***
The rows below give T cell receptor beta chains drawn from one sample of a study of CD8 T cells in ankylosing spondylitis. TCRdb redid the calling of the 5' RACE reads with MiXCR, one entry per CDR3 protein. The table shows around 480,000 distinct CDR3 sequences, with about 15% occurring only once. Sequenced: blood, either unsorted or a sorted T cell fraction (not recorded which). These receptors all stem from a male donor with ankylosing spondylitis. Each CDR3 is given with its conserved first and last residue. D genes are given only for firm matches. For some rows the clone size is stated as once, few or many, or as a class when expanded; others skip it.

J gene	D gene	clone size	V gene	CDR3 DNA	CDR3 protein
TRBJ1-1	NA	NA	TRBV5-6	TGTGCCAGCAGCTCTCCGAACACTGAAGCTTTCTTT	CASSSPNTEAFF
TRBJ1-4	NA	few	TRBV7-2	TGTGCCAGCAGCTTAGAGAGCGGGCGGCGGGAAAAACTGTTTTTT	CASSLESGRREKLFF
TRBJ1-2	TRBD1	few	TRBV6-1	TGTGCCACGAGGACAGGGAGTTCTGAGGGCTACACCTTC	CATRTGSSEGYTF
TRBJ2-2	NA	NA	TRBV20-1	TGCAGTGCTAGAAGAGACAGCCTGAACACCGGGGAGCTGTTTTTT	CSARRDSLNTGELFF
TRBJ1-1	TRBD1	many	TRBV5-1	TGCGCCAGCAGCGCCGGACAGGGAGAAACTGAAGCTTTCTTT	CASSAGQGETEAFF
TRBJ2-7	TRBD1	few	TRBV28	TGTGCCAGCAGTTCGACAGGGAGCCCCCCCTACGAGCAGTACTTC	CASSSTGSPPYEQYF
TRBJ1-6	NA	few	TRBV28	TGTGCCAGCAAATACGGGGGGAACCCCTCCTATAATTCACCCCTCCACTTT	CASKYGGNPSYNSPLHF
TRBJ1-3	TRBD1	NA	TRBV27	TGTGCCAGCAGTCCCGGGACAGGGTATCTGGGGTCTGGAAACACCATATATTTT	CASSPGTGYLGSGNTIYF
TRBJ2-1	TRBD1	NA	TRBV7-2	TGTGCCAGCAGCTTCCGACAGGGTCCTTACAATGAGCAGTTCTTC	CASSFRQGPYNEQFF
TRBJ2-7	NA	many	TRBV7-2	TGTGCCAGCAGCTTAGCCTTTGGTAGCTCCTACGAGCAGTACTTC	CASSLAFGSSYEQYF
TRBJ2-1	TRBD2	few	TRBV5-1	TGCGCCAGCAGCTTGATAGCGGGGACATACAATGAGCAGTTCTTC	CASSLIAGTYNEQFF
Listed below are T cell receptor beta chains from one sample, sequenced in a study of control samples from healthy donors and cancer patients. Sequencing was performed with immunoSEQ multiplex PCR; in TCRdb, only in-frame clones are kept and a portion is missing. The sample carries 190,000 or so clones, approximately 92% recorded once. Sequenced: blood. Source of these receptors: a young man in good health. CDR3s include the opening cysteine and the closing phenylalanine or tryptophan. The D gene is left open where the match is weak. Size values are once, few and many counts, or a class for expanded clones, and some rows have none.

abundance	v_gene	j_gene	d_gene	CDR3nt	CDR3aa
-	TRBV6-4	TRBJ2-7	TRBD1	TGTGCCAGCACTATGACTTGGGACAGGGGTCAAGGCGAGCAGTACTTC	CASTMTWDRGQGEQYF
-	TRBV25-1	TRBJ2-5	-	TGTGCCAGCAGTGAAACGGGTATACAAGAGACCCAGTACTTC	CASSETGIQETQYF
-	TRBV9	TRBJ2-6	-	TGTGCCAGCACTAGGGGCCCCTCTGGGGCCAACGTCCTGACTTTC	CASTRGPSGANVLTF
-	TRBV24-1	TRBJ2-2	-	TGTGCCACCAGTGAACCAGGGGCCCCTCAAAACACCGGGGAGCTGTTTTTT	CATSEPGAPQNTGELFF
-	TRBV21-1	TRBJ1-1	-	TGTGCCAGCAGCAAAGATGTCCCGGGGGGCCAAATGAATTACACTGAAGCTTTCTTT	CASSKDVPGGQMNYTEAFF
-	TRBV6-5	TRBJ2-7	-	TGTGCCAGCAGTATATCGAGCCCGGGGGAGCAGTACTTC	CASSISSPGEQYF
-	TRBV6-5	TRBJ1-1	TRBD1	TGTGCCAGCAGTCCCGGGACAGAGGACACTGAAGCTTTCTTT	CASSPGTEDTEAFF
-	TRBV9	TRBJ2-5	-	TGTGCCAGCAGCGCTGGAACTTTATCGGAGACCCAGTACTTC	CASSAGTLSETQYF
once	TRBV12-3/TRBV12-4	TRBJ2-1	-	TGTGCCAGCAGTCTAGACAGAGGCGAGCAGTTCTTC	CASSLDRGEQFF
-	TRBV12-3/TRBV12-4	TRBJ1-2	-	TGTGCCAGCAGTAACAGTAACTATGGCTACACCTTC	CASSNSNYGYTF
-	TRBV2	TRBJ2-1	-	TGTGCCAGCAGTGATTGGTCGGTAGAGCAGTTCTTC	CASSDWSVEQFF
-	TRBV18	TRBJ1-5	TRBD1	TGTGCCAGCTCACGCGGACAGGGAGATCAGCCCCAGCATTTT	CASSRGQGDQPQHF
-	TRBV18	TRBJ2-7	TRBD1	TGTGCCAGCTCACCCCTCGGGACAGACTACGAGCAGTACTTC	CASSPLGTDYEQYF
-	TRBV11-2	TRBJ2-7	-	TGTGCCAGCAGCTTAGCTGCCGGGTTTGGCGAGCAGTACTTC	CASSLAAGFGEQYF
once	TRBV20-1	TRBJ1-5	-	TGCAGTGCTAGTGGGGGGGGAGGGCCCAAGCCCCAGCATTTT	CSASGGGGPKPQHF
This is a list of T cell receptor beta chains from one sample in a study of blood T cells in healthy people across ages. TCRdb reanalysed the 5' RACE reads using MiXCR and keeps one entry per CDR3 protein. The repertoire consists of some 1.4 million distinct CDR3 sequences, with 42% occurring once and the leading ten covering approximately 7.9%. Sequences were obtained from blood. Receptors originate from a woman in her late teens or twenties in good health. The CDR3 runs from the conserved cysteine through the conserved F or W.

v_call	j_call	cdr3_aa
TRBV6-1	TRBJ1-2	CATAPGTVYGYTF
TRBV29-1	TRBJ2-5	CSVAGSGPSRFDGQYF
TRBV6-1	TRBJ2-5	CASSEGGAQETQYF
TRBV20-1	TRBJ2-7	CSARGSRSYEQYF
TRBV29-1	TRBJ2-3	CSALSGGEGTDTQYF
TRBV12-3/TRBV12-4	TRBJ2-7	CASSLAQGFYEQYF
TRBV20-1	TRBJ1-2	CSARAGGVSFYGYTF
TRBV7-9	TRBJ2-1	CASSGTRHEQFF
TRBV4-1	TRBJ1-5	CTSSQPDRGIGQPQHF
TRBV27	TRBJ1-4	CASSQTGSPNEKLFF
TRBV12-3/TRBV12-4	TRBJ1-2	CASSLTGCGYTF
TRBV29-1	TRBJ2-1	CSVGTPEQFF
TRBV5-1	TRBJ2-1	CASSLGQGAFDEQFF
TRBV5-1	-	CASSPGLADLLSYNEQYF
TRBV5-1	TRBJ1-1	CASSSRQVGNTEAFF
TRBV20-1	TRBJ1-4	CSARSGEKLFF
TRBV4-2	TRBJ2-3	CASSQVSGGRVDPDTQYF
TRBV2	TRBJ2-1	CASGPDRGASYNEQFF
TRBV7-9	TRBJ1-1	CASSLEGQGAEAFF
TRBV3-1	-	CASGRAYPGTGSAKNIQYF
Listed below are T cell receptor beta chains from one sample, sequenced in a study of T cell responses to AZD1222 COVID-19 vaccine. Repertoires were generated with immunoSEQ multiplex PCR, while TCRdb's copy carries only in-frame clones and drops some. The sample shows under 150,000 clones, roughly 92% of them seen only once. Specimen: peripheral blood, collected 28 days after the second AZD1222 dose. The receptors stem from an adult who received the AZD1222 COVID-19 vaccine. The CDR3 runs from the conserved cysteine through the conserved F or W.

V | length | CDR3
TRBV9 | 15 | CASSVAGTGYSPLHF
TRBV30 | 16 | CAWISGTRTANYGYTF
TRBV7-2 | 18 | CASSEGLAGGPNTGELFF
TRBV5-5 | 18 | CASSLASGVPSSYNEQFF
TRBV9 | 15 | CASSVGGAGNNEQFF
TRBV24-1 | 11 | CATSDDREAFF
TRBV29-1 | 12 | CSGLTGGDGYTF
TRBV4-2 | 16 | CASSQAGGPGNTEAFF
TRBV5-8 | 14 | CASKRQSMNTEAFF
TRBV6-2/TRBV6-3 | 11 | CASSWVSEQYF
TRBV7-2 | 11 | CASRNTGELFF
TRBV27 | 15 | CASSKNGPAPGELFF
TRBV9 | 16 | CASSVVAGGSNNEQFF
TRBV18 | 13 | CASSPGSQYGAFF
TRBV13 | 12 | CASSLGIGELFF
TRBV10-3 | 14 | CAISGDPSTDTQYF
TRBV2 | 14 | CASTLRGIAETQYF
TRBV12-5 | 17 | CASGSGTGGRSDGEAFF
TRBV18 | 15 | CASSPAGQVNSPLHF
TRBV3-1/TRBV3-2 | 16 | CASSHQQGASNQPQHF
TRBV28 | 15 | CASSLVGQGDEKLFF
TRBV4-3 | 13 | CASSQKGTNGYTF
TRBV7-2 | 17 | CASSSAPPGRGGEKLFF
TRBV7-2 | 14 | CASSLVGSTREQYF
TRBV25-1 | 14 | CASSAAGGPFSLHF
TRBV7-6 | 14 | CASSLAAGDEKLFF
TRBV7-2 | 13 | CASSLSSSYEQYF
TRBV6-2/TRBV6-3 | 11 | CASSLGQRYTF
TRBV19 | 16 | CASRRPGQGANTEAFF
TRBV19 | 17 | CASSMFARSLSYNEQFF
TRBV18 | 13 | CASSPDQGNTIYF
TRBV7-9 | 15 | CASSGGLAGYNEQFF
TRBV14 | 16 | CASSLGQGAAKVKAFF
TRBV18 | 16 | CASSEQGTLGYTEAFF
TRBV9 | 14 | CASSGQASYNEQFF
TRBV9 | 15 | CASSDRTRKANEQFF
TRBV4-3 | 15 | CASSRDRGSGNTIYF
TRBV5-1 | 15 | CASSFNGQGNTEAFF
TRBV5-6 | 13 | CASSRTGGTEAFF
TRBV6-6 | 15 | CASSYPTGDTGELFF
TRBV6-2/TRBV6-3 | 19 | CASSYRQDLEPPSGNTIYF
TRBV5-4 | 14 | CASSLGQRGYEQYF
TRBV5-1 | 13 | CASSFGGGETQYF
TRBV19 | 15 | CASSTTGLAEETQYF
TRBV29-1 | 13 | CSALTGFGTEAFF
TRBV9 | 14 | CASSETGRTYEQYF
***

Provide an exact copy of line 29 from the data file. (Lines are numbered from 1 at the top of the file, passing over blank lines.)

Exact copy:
-	TRBV11-2	TRBJ2-7	-	TGTGCCAGCAGCTTAGCTGCCGGGTTTGGCGAGCAGTACTTC	CASSLAAGFGEQYF